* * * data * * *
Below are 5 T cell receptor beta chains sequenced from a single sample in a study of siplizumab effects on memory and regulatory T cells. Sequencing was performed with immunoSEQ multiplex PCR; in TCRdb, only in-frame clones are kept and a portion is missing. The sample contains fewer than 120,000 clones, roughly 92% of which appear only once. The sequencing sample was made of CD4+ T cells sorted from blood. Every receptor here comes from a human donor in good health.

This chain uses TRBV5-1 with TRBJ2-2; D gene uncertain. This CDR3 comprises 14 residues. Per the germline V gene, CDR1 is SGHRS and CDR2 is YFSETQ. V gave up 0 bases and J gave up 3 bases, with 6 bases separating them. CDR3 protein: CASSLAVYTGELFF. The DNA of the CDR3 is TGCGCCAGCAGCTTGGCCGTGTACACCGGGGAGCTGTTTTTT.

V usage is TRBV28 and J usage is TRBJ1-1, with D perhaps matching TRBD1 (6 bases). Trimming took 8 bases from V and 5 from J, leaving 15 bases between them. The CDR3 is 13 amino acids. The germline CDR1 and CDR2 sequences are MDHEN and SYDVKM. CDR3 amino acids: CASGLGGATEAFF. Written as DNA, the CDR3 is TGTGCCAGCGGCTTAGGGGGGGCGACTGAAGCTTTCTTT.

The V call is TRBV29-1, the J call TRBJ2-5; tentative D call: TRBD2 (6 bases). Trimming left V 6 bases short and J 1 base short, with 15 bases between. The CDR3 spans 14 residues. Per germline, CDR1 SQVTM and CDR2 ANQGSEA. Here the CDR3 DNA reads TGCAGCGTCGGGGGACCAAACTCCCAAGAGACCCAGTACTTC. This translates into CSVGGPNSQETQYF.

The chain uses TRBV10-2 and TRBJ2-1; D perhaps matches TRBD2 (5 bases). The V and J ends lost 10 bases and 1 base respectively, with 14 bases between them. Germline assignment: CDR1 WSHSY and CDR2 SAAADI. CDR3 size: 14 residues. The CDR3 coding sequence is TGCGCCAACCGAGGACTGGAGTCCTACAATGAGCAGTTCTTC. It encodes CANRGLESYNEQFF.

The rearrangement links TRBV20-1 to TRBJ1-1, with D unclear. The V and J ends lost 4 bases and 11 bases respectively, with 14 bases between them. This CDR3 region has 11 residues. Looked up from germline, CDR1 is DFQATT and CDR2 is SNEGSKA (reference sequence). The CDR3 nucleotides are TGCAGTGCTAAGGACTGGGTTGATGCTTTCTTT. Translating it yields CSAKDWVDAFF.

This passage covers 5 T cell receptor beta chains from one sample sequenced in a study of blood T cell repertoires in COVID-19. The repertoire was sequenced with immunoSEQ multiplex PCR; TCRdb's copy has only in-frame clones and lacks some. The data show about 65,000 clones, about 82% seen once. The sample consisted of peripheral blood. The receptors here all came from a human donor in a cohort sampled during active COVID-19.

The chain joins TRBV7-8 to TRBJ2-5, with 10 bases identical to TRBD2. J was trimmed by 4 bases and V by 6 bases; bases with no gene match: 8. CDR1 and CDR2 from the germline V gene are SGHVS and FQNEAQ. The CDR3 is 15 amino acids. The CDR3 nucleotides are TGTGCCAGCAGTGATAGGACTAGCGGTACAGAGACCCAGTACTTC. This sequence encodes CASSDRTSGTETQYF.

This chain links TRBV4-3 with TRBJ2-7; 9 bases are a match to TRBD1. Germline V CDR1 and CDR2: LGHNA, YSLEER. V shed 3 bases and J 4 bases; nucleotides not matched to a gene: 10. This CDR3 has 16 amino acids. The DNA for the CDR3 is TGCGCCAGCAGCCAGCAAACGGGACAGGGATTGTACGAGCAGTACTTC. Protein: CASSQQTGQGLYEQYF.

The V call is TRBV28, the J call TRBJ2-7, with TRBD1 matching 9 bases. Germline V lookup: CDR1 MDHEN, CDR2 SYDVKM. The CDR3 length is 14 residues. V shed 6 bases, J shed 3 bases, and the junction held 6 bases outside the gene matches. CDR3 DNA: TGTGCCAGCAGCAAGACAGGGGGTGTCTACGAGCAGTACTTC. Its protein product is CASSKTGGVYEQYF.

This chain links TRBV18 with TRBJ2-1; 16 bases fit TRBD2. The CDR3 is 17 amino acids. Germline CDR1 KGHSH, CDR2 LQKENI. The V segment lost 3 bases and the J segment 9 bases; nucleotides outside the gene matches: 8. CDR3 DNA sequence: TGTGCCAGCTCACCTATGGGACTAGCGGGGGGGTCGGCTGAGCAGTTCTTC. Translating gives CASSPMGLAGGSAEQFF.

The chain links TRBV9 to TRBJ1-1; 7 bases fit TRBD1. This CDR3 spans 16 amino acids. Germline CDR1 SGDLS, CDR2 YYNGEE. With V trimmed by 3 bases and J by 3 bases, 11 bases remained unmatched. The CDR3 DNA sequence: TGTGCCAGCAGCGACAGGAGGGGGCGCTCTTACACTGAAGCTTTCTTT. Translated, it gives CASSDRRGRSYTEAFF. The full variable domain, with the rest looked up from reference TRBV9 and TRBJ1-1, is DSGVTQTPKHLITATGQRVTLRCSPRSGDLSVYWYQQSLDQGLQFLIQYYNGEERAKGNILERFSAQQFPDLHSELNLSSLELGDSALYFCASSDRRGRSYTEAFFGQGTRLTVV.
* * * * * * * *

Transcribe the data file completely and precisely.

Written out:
Below are 5 T cell receptor beta chains sequenced from a single sample in a study of siplizumab effects on memory and regulatory T cells. Sequencing was performed with immunoSEQ multiplex PCR; in TCRdb, only in-frame clones are kept and a portion is missing. The sample contains fewer than 120,000 clones, roughly 92% of which appear only once. The sequencing sample was made of CD4+ T cells sorted from blood. Every receptor here comes from a human donor in good health.

This chain uses TRBV5-1 with TRBJ2-2; D gene uncertain. This CDR3 comprises 14 residues. Per the germline V gene, CDR1 is SGHRS and CDR2 is YFSETQ. V gave up 0 bases and J gave up 3 bases, with 6 bases separating them. CDR3 protein: CASSLAVYTGELFF. The DNA of the CDR3 is TGCGCCAGCAGCTTGGCCGTGTACACCGGGGAGCTGTTTTTT.

V usage is TRBV28 and J usage is TRBJ1-1, with D perhaps matching TRBD1 (6 bases). Trimming took 8 bases from V and 5 from J, leaving 15 bases between them. The CDR3 is 13 amino acids. The germline CDR1 and CDR2 sequences are MDHEN and SYDVKM. CDR3 amino acids: CASGLGGATEAFF. Written as DNA, the CDR3 is TGTGCCAGCGGCTTAGGGGGGGCGACTGAAGCTTTCTTT.

The V call is TRBV29-1, the J call TRBJ2-5; tentative D call: TRBD2 (6 bases). Trimming left V 6 bases short and J 1 base short, with 15 bases between. The CDR3 spans 14 residues. Per germline, CDR1 SQVTM and CDR2 ANQGSEA. Here the CDR3 DNA reads TGCAGCGTCGGGGGACCAAACTCCCAAGAGACCCAGTACTTC. This translates into CSVGGPNSQETQYF.

The chain uses TRBV10-2 and TRBJ2-1; D perhaps matches TRBD2 (5 bases). The V and J ends lost 10 bases and 1 base respectively, with 14 bases between them. Germline assignment: CDR1 WSHSY and CDR2 SAAADI. CDR3 size: 14 residues. The CDR3 coding sequence is TGCGCCAACCGAGGACTGGAGTCCTACAATGAGCAGTTCTTC. It encodes CANRGLESYNEQFF.

The rearrangement links TRBV20-1 to TRBJ1-1, with D unclear. The V and J ends lost 4 bases and 11 bases respectively, with 14 bases between them. This CDR3 region has 11 residues. Looked up from germline, CDR1 is DFQATT and CDR2 is SNEGSKA (reference sequence). The CDR3 nucleotides are TGCAGTGCTAAGGACTGGGTTGATGCTTTCTTT. Translating it yields CSAKDWVDAFF.

This passage covers 5 T cell receptor beta chains from one sample sequenced in a study of blood T cell repertoires in COVID-19. The repertoire was sequenced with immunoSEQ multiplex PCR; TCRdb's copy has only in-frame clones and lacks some. The data show about 65,000 clones, about 82% seen once. The sample consisted of peripheral blood. The receptors here all came from a human donor in a cohort sampled during active COVID-19.

The chain joins TRBV7-8 to TRBJ2-5, with 10 bases identical to TRBD2. J was trimmed by 4 bases and V by 6 bases; bases with no gene match: 8. CDR1 and CDR2 from the germline V gene are SGHVS and FQNEAQ. The CDR3 is 15 amino acids. The CDR3 nucleotides are TGTGCCAGCAGTGATAGGACTAGCGGTACAGAGACCCAGTACTTC. This sequence encodes CASSDRTSGTETQYF.

This chain links TRBV4-3 with TRBJ2-7; 9 bases are a match to TRBD1. Germline V CDR1 and CDR2: LGHNA, YSLEER. V shed 3 bases and J 4 bases; nucleotides not matched to a gene: 10. This CDR3 has 16 amino acids. The DNA for the CDR3 is TGCGCCAGCAGCCAGCAAACGGGACAGGGATTGTACGAGCAGTACTTC. Protein: CASSQQTGQGLYEQYF.

The V call is TRBV28, the J call TRBJ2-7, with TRBD1 matching 9 bases. Germline V lookup: CDR1 MDHEN, CDR2 SYDVKM. The CDR3 length is 14 residues. V shed 6 bases, J shed 3 bases, and the junction held 6 bases outside the gene matches. CDR3 DNA: TGTGCCAGCAGCAAGACAGGGGGTGTCTACGAGCAGTACTTC. Its protein product is CASSKTGGVYEQYF.

This chain links TRBV18 with TRBJ2-1; 16 bases fit TRBD2. The CDR3 is 17 amino acids. Germline CDR1 KGHSH, CDR2 LQKENI. The V segment lost 3 bases and the J segment 9 bases; nucleotides outside the gene matches: 8. CDR3 DNA sequence: TGTGCCAGCTCACCTATGGGACTAGCGGGGGGGTCGGCTGAGCAGTTCTTC. Translating gives CASSPMGLAGGSAEQFF.

The chain links TRBV9 to TRBJ1-1; 7 bases fit TRBD1. This CDR3 spans 16 amino acids. Germline CDR1 SGDLS, CDR2 YYNGEE. With V trimmed by 3 bases and J by 3 bases, 11 bases remained unmatched. The CDR3 DNA sequence: TGTGCCAGCAGCGACAGGAGGGGGCGCTCTTACACTGAAGCTTTCTTT. Translated, it gives CASSDRRGRSYTEAFF. The full variable domain, with the rest looked up from reference TRBV9 and TRBJ1-1, is DSGVTQTPKHLITATGQRVTLRCSPRSGDLSVYWYQQSLDQGLQFLIQYYNGEERAKGNILERFSAQQFPDLHSELNLSSLELGDSALYFCASSDRRGRSYTEAFFGQGTRLTVV.